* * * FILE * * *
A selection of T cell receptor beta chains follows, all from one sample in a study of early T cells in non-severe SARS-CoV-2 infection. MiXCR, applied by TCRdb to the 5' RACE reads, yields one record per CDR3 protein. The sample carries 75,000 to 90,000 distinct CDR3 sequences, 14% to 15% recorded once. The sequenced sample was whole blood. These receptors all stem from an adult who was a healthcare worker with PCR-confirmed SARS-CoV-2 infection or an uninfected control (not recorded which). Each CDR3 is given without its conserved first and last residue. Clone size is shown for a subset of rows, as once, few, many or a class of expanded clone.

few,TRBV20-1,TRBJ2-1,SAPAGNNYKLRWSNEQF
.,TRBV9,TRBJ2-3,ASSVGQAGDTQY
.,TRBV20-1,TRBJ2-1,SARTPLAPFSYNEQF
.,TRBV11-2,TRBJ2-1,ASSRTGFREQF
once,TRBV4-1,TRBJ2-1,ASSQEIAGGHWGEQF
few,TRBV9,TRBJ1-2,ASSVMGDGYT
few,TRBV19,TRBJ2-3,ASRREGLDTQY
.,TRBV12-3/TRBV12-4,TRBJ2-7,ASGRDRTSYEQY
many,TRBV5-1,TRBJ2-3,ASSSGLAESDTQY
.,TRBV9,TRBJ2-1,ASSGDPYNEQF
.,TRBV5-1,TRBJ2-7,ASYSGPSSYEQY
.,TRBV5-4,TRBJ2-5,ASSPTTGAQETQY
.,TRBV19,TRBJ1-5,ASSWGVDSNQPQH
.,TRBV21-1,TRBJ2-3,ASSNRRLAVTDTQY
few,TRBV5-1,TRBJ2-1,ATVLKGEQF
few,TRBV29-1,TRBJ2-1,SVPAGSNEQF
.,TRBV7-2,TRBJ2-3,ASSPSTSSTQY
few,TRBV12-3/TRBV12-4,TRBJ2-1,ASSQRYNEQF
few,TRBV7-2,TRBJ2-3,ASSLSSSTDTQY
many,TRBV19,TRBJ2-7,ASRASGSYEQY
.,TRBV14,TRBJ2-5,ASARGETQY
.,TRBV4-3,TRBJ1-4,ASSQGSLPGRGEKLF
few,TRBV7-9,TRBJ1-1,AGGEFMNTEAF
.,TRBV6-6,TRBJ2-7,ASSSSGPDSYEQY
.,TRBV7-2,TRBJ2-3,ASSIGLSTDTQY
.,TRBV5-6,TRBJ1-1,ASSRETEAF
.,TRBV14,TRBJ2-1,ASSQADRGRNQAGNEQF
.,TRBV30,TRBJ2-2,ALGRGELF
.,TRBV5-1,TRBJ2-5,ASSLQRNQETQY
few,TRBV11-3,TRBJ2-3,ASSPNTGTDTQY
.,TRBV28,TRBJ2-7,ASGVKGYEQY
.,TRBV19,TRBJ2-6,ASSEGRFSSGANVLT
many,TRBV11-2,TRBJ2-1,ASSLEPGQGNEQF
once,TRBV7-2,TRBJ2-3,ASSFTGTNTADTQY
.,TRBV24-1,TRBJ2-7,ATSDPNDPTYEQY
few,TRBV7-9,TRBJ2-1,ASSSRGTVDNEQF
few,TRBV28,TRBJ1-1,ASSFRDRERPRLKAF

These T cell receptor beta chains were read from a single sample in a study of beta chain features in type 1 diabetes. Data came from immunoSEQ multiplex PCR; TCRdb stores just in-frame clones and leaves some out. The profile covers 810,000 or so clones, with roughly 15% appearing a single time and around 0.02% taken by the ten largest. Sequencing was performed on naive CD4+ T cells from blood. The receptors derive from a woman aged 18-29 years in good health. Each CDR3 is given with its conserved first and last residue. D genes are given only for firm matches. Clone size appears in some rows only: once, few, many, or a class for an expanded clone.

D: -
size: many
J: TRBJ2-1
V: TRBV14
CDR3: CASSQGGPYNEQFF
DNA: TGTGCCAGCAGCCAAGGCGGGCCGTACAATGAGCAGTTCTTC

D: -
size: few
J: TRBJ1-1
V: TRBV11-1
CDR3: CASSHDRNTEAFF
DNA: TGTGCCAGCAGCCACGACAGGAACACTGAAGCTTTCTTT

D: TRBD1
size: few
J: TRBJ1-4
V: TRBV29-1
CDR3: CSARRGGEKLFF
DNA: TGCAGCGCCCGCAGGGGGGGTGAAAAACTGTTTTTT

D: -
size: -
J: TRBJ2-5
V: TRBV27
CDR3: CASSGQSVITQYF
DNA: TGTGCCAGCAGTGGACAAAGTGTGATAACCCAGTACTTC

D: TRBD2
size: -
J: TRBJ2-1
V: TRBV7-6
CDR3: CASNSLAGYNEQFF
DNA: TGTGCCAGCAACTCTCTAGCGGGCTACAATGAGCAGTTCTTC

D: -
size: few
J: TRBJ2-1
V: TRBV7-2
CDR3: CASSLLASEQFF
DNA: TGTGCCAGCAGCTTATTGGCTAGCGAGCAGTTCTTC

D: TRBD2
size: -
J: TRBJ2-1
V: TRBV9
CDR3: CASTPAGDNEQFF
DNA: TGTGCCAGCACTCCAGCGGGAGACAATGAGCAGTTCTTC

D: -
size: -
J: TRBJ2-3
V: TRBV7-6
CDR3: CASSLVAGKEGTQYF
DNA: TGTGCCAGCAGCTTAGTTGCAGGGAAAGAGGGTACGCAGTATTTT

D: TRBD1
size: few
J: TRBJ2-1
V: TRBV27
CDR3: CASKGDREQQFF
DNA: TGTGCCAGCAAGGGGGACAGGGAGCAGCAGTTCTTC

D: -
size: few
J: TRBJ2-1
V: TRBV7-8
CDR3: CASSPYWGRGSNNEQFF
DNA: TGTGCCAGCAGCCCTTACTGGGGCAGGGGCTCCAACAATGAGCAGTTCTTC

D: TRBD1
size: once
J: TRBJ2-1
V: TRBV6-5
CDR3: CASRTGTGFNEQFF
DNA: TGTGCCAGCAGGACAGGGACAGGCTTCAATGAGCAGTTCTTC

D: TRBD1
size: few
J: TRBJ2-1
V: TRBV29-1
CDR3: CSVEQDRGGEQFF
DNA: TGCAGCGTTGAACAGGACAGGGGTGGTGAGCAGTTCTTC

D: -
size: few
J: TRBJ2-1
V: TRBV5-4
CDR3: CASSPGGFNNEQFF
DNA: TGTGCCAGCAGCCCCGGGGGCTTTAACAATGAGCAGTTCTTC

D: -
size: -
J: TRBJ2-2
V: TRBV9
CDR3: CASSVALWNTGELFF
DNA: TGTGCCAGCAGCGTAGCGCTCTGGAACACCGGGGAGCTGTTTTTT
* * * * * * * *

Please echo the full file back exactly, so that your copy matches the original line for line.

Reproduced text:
A selection of T cell receptor beta chains follows, all from one sample in a study of early T cells in non-severe SARS-CoV-2 infection. MiXCR, applied by TCRdb to the 5' RACE reads, yields one record per CDR3 protein. The sample carries 75,000 to 90,000 distinct CDR3 sequences, 14% to 15% recorded once. The sequenced sample was whole blood. These receptors all stem from an adult who was a healthcare worker with PCR-confirmed SARS-CoV-2 infection or an uninfected control (not recorded which). Each CDR3 is given without its conserved first and last residue. Clone size is shown for a subset of rows, as once, few, many or a class of expanded clone.

few,TRBV20-1,TRBJ2-1,SAPAGNNYKLRWSNEQF
.,TRBV9,TRBJ2-3,ASSVGQAGDTQY
.,TRBV20-1,TRBJ2-1,SARTPLAPFSYNEQF
.,TRBV11-2,TRBJ2-1,ASSRTGFREQF
once,TRBV4-1,TRBJ2-1,ASSQEIAGGHWGEQF
few,TRBV9,TRBJ1-2,ASSVMGDGYT
few,TRBV19,TRBJ2-3,ASRREGLDTQY
.,TRBV12-3/TRBV12-4,TRBJ2-7,ASGRDRTSYEQY
many,TRBV5-1,TRBJ2-3,ASSSGLAESDTQY
.,TRBV9,TRBJ2-1,ASSGDPYNEQF
.,TRBV5-1,TRBJ2-7,ASYSGPSSYEQY
.,TRBV5-4,TRBJ2-5,ASSPTTGAQETQY
.,TRBV19,TRBJ1-5,ASSWGVDSNQPQH
.,TRBV21-1,TRBJ2-3,ASSNRRLAVTDTQY
few,TRBV5-1,TRBJ2-1,ATVLKGEQF
few,TRBV29-1,TRBJ2-1,SVPAGSNEQF
.,TRBV7-2,TRBJ2-3,ASSPSTSSTQY
few,TRBV12-3/TRBV12-4,TRBJ2-1,ASSQRYNEQF
few,TRBV7-2,TRBJ2-3,ASSLSSSTDTQY
many,TRBV19,TRBJ2-7,ASRASGSYEQY
.,TRBV14,TRBJ2-5,ASARGETQY
.,TRBV4-3,TRBJ1-4,ASSQGSLPGRGEKLF
few,TRBV7-9,TRBJ1-1,AGGEFMNTEAF
.,TRBV6-6,TRBJ2-7,ASSSSGPDSYEQY
.,TRBV7-2,TRBJ2-3,ASSIGLSTDTQY
.,TRBV5-6,TRBJ1-1,ASSRETEAF
.,TRBV14,TRBJ2-1,ASSQADRGRNQAGNEQF
.,TRBV30,TRBJ2-2,ALGRGELF
.,TRBV5-1,TRBJ2-5,ASSLQRNQETQY
few,TRBV11-3,TRBJ2-3,ASSPNTGTDTQY
.,TRBV28,TRBJ2-7,ASGVKGYEQY
.,TRBV19,TRBJ2-6,ASSEGRFSSGANVLT
many,TRBV11-2,TRBJ2-1,ASSLEPGQGNEQF
once,TRBV7-2,TRBJ2-3,ASSFTGTNTADTQY
.,TRBV24-1,TRBJ2-7,ATSDPNDPTYEQY
few,TRBV7-9,TRBJ2-1,ASSSRGTVDNEQF
few,TRBV28,TRBJ1-1,ASSFRDRERPRLKAF

These T cell receptor beta chains were read from a single sample in a study of beta chain features in type 1 diabetes. Data came from immunoSEQ multiplex PCR; TCRdb stores just in-frame clones and leaves some out. The profile covers 810,000 or so clones, with roughly 15% appearing a single time and around 0.02% taken by the ten largest. Sequencing was performed on naive CD4+ T cells from blood. The receptors derive from a woman aged 18-29 years in good health. Each CDR3 is given with its conserved first and last residue. D genes are given only for firm matches. Clone size appears in some rows only: once, few, many, or a class for an expanded clone.

D: -
size: many
J: TRBJ2-1
V: TRBV14
CDR3: CASSQGGPYNEQFF
DNA: TGTGCCAGCAGCCAAGGCGGGCCGTACAATGAGCAGTTCTTC

D: -
size: few
J: TRBJ1-1
V: TRBV11-1
CDR3: CASSHDRNTEAFF
DNA: TGTGCCAGCAGCCACGACAGGAACACTGAAGCTTTCTTT

D: TRBD1
size: few
J: TRBJ1-4
V: TRBV29-1
CDR3: CSARRGGEKLFF
DNA: TGCAGCGCCCGCAGGGGGGGTGAAAAACTGTTTTTT

D: -
size: -
J: TRBJ2-5
V: TRBV27
CDR3: CASSGQSVITQYF
DNA: TGTGCCAGCAGTGGACAAAGTGTGATAACCCAGTACTTC

D: TRBD2
size: -
J: TRBJ2-1
V: TRBV7-6
CDR3: CASNSLAGYNEQFF
DNA: TGTGCCAGCAACTCTCTAGCGGGCTACAATGAGCAGTTCTTC

D: -
size: few
J: TRBJ2-1
V: TRBV7-2
CDR3: CASSLLASEQFF
DNA: TGTGCCAGCAGCTTATTGGCTAGCGAGCAGTTCTTC

D: TRBD2
size: -
J: TRBJ2-1
V: TRBV9
CDR3: CASTPAGDNEQFF
DNA: TGTGCCAGCACTCCAGCGGGAGACAATGAGCAGTTCTTC

D: -
size: -
J: TRBJ2-3
V: TRBV7-6
CDR3: CASSLVAGKEGTQYF
DNA: TGTGCCAGCAGCTTAGTTGCAGGGAAAGAGGGTACGCAGTATTTT

D: TRBD1
size: few
J: TRBJ2-1
V: TRBV27
CDR3: CASKGDREQQFF
DNA: TGTGCCAGCAAGGGGGACAGGGAGCAGCAGTTCTTC

D: -
size: few
J: TRBJ2-1
V: TRBV7-8
CDR3: CASSPYWGRGSNNEQFF
DNA: TGTGCCAGCAGCCCTTACTGGGGCAGGGGCTCCAACAATGAGCAGTTCTTC

D: TRBD1
size: once
J: TRBJ2-1
V: TRBV6-5
CDR3: CASRTGTGFNEQFF
DNA: TGTGCCAGCAGGACAGGGACAGGCTTCAATGAGCAGTTCTTC

D: TRBD1
size: few
J: TRBJ2-1
V: TRBV29-1
CDR3: CSVEQDRGGEQFF
DNA: TGCAGCGTTGAACAGGACAGGGGTGGTGAGCAGTTCTTC

D: -
size: few
J: TRBJ2-1
V: TRBV5-4
CDR3: CASSPGGFNNEQFF
DNA: TGTGCCAGCAGCCCCGGGGGCTTTAACAATGAGCAGTTCTTC

D: -
size: -
J: TRBJ2-2
V: TRBV9
CDR3: CASSVALWNTGELFF
DNA: TGTGCCAGCAGCGTAGCGCTCTGGAACACCGGGGAGCTGTTTTTT